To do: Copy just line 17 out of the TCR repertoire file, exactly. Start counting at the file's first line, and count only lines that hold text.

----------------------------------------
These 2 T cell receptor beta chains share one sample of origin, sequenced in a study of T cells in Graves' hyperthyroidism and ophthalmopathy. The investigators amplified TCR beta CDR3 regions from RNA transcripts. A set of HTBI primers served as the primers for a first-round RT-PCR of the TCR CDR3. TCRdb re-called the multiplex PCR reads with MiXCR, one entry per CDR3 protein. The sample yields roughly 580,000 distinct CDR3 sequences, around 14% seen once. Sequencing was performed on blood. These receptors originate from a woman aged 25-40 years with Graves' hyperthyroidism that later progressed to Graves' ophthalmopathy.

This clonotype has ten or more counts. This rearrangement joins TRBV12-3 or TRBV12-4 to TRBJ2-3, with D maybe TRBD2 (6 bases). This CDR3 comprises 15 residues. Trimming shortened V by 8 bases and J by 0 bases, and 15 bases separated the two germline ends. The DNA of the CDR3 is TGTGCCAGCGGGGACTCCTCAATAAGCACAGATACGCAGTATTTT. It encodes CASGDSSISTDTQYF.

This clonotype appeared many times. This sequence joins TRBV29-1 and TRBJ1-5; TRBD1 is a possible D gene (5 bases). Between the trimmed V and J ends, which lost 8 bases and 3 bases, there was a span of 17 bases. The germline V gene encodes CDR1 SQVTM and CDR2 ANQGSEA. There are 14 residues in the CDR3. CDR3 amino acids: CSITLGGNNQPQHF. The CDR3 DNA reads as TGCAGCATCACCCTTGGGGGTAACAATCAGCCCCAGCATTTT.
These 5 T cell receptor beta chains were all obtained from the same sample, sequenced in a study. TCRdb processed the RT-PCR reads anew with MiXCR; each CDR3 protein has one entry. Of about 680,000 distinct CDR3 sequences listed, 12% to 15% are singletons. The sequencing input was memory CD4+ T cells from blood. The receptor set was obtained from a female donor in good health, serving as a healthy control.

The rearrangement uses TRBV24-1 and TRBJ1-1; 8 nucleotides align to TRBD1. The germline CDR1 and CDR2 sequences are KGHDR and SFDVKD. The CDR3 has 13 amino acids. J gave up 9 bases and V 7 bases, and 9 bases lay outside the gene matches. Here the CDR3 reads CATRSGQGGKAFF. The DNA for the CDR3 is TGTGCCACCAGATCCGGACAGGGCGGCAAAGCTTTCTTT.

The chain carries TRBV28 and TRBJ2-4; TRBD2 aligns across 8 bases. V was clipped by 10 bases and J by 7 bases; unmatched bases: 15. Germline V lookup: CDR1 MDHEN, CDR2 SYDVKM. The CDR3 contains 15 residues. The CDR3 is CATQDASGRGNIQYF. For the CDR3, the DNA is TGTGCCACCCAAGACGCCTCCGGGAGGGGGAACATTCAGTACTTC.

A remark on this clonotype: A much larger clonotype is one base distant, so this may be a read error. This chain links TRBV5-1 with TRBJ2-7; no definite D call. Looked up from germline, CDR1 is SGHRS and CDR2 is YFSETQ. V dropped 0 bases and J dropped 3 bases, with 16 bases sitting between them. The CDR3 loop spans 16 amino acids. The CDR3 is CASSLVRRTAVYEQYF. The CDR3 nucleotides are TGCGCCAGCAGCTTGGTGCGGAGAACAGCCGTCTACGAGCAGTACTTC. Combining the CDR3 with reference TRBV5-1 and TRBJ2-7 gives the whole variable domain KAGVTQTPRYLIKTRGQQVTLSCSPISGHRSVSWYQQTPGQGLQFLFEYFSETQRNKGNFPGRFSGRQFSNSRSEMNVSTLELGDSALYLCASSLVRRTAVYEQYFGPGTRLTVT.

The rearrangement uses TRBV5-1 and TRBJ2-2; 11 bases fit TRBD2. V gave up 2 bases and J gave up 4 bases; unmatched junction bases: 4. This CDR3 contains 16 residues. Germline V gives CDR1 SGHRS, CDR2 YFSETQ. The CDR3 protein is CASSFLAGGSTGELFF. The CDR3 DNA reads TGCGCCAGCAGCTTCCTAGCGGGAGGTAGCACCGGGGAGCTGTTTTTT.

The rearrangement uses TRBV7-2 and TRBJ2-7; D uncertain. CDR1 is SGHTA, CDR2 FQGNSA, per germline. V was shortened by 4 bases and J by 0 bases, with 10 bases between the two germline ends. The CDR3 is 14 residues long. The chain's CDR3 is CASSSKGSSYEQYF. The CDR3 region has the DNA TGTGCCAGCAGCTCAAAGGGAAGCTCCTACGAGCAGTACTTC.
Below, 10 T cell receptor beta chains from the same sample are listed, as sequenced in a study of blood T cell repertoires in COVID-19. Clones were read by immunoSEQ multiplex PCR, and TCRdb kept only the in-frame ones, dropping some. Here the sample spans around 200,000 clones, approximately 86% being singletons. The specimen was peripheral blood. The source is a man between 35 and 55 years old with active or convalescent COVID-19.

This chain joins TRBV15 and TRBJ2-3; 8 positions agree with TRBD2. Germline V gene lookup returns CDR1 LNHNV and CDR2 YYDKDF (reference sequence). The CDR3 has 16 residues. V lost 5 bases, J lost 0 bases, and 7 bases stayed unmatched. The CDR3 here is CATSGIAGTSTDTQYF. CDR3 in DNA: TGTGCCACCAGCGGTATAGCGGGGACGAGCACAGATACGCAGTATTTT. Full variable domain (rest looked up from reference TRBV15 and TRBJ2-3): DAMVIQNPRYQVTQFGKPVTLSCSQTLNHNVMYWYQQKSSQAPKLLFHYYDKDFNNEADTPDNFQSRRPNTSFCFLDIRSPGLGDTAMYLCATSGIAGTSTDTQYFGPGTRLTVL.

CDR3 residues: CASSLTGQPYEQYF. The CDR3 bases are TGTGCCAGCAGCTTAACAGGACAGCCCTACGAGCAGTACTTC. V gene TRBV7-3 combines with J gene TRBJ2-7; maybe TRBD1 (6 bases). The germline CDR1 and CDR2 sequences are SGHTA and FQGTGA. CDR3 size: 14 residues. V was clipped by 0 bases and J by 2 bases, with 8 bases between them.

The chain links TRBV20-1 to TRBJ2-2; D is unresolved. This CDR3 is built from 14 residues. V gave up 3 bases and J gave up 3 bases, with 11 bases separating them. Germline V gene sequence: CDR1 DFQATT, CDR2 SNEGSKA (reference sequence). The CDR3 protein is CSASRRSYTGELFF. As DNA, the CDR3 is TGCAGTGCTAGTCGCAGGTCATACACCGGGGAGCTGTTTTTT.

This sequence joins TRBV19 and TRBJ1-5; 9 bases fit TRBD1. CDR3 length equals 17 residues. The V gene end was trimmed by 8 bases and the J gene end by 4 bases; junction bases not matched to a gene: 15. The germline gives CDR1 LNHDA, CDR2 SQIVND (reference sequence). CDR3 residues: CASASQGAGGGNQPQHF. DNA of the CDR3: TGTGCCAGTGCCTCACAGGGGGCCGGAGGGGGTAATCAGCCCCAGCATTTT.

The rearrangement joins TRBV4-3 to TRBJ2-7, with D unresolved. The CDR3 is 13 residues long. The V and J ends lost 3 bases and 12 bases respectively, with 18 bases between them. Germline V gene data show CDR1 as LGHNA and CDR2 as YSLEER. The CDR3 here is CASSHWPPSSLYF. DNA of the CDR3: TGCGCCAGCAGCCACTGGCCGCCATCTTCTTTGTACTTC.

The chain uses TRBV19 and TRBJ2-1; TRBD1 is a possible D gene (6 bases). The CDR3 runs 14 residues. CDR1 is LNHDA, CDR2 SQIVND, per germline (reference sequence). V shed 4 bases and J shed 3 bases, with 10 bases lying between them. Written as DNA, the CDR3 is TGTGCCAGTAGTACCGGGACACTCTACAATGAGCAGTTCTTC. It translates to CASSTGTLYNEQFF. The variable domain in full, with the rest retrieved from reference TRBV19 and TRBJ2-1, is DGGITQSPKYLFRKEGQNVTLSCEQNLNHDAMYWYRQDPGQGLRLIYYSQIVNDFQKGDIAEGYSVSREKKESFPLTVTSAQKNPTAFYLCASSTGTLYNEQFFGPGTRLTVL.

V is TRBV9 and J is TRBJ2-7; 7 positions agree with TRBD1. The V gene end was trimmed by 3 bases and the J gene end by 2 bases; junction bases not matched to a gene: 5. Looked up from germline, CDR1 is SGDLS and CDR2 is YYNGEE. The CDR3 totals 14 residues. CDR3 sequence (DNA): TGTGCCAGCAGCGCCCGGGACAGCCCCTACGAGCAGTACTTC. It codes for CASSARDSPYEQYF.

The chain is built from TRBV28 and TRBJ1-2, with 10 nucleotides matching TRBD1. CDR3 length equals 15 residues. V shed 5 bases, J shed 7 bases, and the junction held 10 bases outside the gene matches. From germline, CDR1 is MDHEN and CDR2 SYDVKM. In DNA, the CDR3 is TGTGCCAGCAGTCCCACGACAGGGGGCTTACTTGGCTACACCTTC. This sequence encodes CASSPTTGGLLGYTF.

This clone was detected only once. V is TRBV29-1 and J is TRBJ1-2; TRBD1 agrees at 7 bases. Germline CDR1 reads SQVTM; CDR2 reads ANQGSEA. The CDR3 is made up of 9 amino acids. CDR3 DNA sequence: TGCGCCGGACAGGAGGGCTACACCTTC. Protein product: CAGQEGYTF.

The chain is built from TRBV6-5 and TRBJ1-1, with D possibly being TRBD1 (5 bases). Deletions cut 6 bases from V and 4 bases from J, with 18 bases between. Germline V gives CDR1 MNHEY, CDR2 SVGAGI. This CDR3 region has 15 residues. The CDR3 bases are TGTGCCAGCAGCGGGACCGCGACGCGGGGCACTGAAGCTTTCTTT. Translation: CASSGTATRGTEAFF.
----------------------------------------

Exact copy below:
V is TRBV9 and J is TRBJ2-7; 7 positions agree with TRBD1. The V gene end was trimmed by 3 bases and the J gene end by 2 bases; junction bases not matched to a gene: 5. Looked up from germline, CDR1 is SGDLS and CDR2 is YYNGEE. The CDR3 totals 14 residues. CDR3 sequence (DNA): TGTGCCAGCAGCGCCCGGGACAGCCCCTACGAGCAGTACTTC. It codes for CASSARDSPYEQYF.